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What Does the Bible Say About Domestic Abuse?

But Jesus doesn’t talk directly about abuse…

The life of Jesus is the biblical model for understanding God, and for identifying how God responds to violence and abuse. Jesus’ ministry was about exposing injustice and advocating for the marginalized, oppressed and abused. He was particularly concerned with women and children, who were often considered less important and made vulnerable by oppression and abuse.

Jesus reminds us that the vulnerable are violated by the denial of justice. He reveals God’s heart for compassion, healing and restoration to a full and equal life (Luke 11:46, 17:2, 18:1-8, John 8:1-11). This is why Jesus stops the stoning of the woman under suspicion of adultery (John 8:1-11), heals the bleeding woman (Luke 8: 43), and speaks to the woman at the well who has had five husbands (John 4:1-42).

Men had the power and privilege in family and societies in biblical times, and still do today in many situations. Jesus addresses the marginalization and abuse of these women by the men who should have protected and provided for them so they could flourish. By speaking to these, and other women in Scripture, Jesus brings women back into a position of status in society.

God acts on behalf of the abused

We can see throughout the Bible that God is not passive about violence committed against women. God acts decisively and compassionately to call us to love mercy, act justly, and nurture healing and justice—most especially when power is used to harm others.

The Bible, then, honestly tells the story of women who are abused (such as the rape of Tamar in 2 Samuel 13). The purpose is not to justify violence, but to tell the truth that God sees when men abuse women, and to show that God’s heart breaks for the abused.

God acts clearly through the life and death of Jesus to take an ultimate stance against all forms of violence, oppression and abuse. God is love, and God’s love will not stand passively when women are abused (1 John 4:8).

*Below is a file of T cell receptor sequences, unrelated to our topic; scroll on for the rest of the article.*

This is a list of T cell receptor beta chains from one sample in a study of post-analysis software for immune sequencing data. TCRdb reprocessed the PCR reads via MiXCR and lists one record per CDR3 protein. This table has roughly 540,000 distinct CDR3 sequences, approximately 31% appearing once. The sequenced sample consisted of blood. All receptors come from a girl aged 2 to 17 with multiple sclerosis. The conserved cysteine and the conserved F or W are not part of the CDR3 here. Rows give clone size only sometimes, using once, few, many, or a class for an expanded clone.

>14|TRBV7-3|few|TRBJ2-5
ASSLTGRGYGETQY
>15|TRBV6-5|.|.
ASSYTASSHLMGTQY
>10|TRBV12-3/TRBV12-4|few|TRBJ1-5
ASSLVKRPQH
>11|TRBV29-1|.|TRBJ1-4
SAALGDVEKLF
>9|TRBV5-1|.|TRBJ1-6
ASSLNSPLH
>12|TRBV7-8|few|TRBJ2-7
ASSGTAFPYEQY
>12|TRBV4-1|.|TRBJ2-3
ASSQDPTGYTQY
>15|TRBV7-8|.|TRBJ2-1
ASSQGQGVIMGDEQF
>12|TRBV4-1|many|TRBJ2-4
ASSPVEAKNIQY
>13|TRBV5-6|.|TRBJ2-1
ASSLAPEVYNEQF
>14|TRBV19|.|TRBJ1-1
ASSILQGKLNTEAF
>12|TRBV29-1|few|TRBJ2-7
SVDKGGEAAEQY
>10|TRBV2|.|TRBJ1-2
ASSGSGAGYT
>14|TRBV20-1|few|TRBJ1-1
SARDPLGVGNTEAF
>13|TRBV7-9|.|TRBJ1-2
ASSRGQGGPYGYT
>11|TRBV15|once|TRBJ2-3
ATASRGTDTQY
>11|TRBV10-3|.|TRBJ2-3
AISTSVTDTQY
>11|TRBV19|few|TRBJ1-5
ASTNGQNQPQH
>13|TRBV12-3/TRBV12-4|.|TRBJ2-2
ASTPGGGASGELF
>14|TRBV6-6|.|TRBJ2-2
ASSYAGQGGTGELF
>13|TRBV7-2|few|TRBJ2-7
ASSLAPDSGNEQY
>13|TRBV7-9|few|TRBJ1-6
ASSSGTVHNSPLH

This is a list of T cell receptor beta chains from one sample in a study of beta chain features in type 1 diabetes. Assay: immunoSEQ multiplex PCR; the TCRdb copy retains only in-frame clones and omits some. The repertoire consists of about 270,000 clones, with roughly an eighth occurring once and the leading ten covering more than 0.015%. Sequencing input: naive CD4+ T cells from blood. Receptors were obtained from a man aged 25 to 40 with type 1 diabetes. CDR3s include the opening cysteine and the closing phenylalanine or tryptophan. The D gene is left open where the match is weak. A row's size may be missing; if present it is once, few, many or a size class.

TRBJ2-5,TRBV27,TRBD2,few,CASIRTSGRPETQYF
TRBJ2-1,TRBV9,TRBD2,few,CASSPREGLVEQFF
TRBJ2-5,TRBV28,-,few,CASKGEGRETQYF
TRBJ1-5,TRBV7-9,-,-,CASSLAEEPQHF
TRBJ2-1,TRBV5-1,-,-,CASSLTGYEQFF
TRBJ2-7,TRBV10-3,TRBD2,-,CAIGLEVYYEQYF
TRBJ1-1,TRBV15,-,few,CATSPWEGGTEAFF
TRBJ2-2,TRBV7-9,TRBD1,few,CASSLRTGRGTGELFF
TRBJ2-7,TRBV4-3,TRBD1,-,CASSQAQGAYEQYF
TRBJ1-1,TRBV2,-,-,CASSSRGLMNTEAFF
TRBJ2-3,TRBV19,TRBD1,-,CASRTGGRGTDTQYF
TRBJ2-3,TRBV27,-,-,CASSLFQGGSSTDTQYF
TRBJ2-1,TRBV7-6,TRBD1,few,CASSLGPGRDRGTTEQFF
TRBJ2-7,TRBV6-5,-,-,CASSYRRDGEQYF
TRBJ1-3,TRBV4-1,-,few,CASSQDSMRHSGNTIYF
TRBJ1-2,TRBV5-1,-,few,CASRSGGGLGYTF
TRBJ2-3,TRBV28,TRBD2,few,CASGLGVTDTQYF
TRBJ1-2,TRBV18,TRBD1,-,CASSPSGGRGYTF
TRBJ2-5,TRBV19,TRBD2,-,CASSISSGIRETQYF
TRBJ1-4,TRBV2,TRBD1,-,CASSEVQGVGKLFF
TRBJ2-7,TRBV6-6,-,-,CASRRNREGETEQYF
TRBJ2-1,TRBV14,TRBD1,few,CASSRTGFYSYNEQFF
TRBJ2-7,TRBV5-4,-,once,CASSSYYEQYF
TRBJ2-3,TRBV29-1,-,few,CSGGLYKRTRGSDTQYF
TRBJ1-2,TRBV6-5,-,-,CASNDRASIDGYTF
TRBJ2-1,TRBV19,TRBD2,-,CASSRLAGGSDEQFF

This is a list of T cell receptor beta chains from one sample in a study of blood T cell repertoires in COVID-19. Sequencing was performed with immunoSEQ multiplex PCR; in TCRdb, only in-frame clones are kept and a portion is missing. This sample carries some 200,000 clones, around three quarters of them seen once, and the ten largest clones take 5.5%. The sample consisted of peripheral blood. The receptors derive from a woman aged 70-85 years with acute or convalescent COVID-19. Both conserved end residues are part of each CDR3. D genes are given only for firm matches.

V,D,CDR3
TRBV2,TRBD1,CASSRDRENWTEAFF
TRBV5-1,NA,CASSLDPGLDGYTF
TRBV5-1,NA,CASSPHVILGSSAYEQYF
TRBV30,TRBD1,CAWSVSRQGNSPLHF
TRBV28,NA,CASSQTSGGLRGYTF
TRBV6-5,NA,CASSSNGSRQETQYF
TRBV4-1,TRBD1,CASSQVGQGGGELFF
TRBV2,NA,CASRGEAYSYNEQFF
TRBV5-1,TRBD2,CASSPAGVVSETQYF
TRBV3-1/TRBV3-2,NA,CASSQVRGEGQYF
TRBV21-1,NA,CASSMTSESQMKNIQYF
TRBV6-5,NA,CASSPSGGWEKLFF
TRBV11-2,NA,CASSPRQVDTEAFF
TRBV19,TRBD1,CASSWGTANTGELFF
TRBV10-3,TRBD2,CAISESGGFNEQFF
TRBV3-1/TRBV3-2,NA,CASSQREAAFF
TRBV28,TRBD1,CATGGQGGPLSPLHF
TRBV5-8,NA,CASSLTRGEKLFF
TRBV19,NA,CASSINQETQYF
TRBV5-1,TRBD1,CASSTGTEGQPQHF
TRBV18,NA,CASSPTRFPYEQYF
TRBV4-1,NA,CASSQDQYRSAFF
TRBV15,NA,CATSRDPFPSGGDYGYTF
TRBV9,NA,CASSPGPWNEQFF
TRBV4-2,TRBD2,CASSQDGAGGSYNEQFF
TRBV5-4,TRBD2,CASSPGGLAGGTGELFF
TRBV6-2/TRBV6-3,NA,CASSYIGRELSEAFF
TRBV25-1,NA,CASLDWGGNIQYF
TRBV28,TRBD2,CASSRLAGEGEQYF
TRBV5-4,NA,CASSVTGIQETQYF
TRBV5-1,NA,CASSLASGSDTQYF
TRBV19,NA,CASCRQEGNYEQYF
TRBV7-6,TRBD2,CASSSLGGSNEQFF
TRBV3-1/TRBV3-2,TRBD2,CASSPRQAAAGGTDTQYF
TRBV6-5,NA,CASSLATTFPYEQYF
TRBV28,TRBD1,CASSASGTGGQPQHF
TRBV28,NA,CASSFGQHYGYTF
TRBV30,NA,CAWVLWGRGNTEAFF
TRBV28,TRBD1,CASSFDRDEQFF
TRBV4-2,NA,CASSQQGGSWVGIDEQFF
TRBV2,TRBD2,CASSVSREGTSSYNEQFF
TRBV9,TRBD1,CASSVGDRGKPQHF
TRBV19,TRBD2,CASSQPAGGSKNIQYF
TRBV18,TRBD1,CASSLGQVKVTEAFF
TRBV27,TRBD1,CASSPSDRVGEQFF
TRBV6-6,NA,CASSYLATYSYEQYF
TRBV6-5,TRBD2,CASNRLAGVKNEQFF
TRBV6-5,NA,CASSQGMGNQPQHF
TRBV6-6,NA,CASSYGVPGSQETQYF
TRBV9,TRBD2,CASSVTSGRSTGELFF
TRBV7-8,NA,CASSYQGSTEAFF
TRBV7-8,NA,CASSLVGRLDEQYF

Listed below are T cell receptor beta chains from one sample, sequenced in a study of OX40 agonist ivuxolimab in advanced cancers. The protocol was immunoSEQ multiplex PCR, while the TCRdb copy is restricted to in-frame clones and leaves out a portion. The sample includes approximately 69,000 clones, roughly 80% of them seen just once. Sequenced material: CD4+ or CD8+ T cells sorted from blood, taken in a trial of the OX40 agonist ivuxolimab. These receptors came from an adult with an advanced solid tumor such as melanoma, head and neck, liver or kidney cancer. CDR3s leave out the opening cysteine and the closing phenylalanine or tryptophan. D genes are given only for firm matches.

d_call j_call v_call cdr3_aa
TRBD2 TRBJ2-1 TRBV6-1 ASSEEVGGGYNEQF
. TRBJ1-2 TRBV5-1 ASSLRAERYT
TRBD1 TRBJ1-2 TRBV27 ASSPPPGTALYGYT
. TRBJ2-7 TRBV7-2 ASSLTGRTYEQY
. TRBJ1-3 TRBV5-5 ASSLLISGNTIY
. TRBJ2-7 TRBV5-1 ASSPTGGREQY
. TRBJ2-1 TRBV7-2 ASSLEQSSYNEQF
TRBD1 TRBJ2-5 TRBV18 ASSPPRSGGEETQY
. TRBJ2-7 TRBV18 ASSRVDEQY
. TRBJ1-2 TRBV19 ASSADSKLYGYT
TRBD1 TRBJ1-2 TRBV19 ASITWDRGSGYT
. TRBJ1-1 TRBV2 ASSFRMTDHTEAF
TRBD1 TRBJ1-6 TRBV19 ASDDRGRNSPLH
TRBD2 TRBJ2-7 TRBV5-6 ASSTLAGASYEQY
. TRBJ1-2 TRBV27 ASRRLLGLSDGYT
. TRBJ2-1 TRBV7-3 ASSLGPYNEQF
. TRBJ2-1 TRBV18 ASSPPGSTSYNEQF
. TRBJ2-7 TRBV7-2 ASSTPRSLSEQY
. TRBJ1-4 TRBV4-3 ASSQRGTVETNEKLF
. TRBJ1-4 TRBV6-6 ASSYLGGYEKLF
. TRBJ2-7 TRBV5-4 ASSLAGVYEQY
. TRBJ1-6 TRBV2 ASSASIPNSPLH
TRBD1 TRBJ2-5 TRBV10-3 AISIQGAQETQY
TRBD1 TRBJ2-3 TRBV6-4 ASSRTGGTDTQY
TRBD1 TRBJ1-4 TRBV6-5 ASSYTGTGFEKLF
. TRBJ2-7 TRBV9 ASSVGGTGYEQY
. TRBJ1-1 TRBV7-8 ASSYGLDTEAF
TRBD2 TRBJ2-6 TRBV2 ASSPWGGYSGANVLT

October is Domestic Violence Awareness Month. The invitation to you today is, how will you respond to help the church be a safe place for women to be free from abuse? For free resources on domestic abuse, go to www.allykern.com. You can also connect with her on Facebook at on Twitter. 

[1] World Health Organization, Department of Reproductive Health and Research, London School of Hygiene and Tropical Medicine, South African Medical Research Council, Global and regional estimates of violence against women: prevalence and health effects of intimate partner violence and non-partner sexual violence (2013), 2. For individual country information, see United Nations Department of Economic and Social Affairs, The World’s Women 2015, Trends and Statistics (2015), ch. 6, ‘Violence against Women’.

[2] Office for National Statistics, Intimate partner violence and partner abuse (London: ONS, 2014), ch. 4.

[3] Office for National Statistics citing Homicide Index, Home Office (Published Online: Office for National Statistics, 2015 – go to the first bulletin table and click on the tab labelled Figure 2.5).

[4] L. Radford, & C. Cappel, Domestic Violence and the Methodist Church: The Way Forward(University of Surrey, Roehampton, 2002).

[5] To learn more about the various forms of domestic abuse, see

http://www.allykern.com/ipvsyllabus/

[6] How’s the Family?’ Evangelical Alliance Report 2012, http://www.eauk.org/church/resources/snapshot/hows-the-family.cfm

This article originally appeared here.

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Ally Kern is an Adjunct Professor in Practical Theology at Azusa Pacific University and a Ph.D. student at Claremont School of Theology. Her research integrates theology, psychology, neuroscience, and women’s studies to create faith-based resources for women to heal from relationship abuse. She brings two decades of pastoral ministry to her work as a speaker, writer, and advocate for women's flourishing and the end of violence against women and girls.